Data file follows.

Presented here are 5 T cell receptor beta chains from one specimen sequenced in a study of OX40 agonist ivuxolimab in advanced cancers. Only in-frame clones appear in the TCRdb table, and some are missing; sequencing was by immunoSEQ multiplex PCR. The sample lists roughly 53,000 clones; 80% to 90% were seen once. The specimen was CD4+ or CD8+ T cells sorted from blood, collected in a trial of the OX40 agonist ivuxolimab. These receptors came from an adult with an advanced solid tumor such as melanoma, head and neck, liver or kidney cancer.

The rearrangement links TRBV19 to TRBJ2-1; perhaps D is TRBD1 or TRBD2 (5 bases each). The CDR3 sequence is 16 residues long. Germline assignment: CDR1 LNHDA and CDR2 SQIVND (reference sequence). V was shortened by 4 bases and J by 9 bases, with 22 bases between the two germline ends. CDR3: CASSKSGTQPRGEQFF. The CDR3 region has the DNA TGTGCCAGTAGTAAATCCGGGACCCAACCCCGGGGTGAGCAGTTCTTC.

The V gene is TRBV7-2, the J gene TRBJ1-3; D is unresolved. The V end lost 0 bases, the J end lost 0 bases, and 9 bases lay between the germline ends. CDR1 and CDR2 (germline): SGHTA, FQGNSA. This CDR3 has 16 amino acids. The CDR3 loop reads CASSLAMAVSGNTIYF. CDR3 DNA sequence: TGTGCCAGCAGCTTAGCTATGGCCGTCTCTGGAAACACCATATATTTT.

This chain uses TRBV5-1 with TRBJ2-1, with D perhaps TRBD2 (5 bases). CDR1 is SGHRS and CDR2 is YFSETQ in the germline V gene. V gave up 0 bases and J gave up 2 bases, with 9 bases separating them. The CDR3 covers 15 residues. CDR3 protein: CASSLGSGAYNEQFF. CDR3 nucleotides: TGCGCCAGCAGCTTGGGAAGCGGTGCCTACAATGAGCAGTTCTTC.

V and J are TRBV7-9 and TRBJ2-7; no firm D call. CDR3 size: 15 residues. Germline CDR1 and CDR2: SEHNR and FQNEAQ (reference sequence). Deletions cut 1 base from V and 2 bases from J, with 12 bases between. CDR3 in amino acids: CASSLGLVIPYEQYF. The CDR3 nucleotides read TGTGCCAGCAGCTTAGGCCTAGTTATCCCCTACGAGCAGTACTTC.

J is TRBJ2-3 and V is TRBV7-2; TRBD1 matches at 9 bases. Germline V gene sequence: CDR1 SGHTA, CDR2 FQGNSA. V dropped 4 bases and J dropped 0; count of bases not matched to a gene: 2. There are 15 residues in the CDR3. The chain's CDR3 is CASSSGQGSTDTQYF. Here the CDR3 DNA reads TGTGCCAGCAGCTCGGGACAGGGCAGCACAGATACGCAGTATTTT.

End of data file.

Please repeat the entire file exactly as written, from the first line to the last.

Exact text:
Presented here are 5 T cell receptor beta chains from one specimen sequenced in a study of OX40 agonist ivuxolimab in advanced cancers. Only in-frame clones appear in the TCRdb table, and some are missing; sequencing was by immunoSEQ multiplex PCR. The sample lists roughly 53,000 clones; 80% to 90% were seen once. The specimen was CD4+ or CD8+ T cells sorted from blood, collected in a trial of the OX40 agonist ivuxolimab. These receptors came from an adult with an advanced solid tumor such as melanoma, head and neck, liver or kidney cancer.

The rearrangement links TRBV19 to TRBJ2-1; perhaps D is TRBD1 or TRBD2 (5 bases each). The CDR3 sequence is 16 residues long. Germline assignment: CDR1 LNHDA and CDR2 SQIVND (reference sequence). V was shortened by 4 bases and J by 9 bases, with 22 bases between the two germline ends. CDR3: CASSKSGTQPRGEQFF. The CDR3 region has the DNA TGTGCCAGTAGTAAATCCGGGACCCAACCCCGGGGTGAGCAGTTCTTC.

The V gene is TRBV7-2, the J gene TRBJ1-3; D is unresolved. The V end lost 0 bases, the J end lost 0 bases, and 9 bases lay between the germline ends. CDR1 and CDR2 (germline): SGHTA, FQGNSA. This CDR3 has 16 amino acids. The CDR3 loop reads CASSLAMAVSGNTIYF. CDR3 DNA sequence: TGTGCCAGCAGCTTAGCTATGGCCGTCTCTGGAAACACCATATATTTT.

This chain uses TRBV5-1 with TRBJ2-1, with D perhaps TRBD2 (5 bases). CDR1 is SGHRS and CDR2 is YFSETQ in the germline V gene. V gave up 0 bases and J gave up 2 bases, with 9 bases separating them. The CDR3 covers 15 residues. CDR3 protein: CASSLGSGAYNEQFF. CDR3 nucleotides: TGCGCCAGCAGCTTGGGAAGCGGTGCCTACAATGAGCAGTTCTTC.

V and J are TRBV7-9 and TRBJ2-7; no firm D call. CDR3 size: 15 residues. Germline CDR1 and CDR2: SEHNR and FQNEAQ (reference sequence). Deletions cut 1 base from V and 2 bases from J, with 12 bases between. CDR3 in amino acids: CASSLGLVIPYEQYF. The CDR3 nucleotides read TGTGCCAGCAGCTTAGGCCTAGTTATCCCCTACGAGCAGTACTTC.

J is TRBJ2-3 and V is TRBV7-2; TRBD1 matches at 9 bases. Germline V gene sequence: CDR1 SGHTA, CDR2 FQGNSA. V dropped 4 bases and J dropped 0; count of bases not matched to a gene: 2. There are 15 residues in the CDR3. The chain's CDR3 is CASSSGQGSTDTQYF. Here the CDR3 DNA reads TGTGCCAGCAGCTCGGGACAGGGCAGCACAGATACGCAGTATTTT.